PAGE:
Drs. Arnold and Fan contributed equally to this work.
The Fibromyalgia Family Study: A Genome-Wide Linkage Scan Study
Version of Record online: 28 MAR 2013
Copyright © 2013 by the American College of Rheumatology
Arthritis & Rheumatism
Volume 65, Issue 4, pages 1122–1128, April 2013
How to Cite
Arnold, L. M., Fan, J., Russell, I. J., Yunus, M. B., Khan, M. A., Kushner, I., Olson, J. M. and Iyengar, S. K. (2013), The Fibromyalgia Family Study: A Genome-Wide Linkage Scan Study. Arthritis & Rheumatism, 65: 1122–1128. doi: 10.1002/art.37842
- Issue online: 28 MAR 2013
- Version of Record online: 28 MAR 2013
- Accepted manuscript online: 28 DEC 2012 11:29AM EST
- Manuscript Accepted: 18 DEC 2012
- Manuscript Received: 31 JUL 2012
- NIH (National Institute of Arthritis and Musculoskeletal and Skin Diseases). Grant Number: N01-AR-9-2235
- NIH (National Center for Research Resources, Clinical and Translational Science Award program). Grant Number: KL2-RR-024990
- NIH (National Center for Research Resources, US Public Health Service resource). Grant Number: RR-03655
Familial aggregation of fibromyalgia has been increasingly recognized. The goal of this study was to conduct a genome-wide linkage scan to identify susceptibility loci for fibromyalgia.
We genotyped members of 116 families from the Fibromyalgia Family Study and performed a model-free genome-wide linkage analysis of fibromyalgia with 341 microsatellite markers, using the Haseman-Elston regression approach.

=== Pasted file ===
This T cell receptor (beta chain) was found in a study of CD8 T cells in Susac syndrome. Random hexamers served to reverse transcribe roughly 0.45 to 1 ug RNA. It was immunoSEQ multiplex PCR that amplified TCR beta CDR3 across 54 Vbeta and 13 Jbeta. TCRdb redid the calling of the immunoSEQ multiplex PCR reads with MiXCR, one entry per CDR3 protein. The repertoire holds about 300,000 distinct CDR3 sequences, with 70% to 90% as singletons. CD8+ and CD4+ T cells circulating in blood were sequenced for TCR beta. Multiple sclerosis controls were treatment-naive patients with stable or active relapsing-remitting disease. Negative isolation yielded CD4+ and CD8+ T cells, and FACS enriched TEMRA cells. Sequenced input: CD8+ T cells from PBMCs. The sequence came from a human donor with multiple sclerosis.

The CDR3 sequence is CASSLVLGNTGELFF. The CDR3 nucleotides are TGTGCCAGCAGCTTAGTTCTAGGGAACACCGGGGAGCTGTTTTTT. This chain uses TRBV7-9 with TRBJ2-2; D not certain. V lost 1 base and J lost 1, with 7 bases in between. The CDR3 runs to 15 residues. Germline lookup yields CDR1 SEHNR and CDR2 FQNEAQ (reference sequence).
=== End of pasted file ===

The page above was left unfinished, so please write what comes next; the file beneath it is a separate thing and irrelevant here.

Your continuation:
The estimated sibling recurrence risk ratio (λs) for fibromyalgia was 13.6 (95% confidence interval 10.0–18.5), based on a reported population prevalence of 2%. Genome-wide suggestive evidence of linkage was observed at markers D17S2196 (empirical P [Pe] = 0.00030) and D17S1294 (Pe = 0.00035) on chromosome 17p11.2–q11.2.
The estimated sibling recurrence risk ratio (λs) observed in this study suggests a strong genetic component of fibromyalgia. This is the first report of genome-wide suggestive linkage of fibromyalgia to the chromosome 17p11.2–q11.2 region. Further investigation of these multicase families from the Fibromyalgia Family Study is warranted to identify potential causal risk variants for fibromyalgia.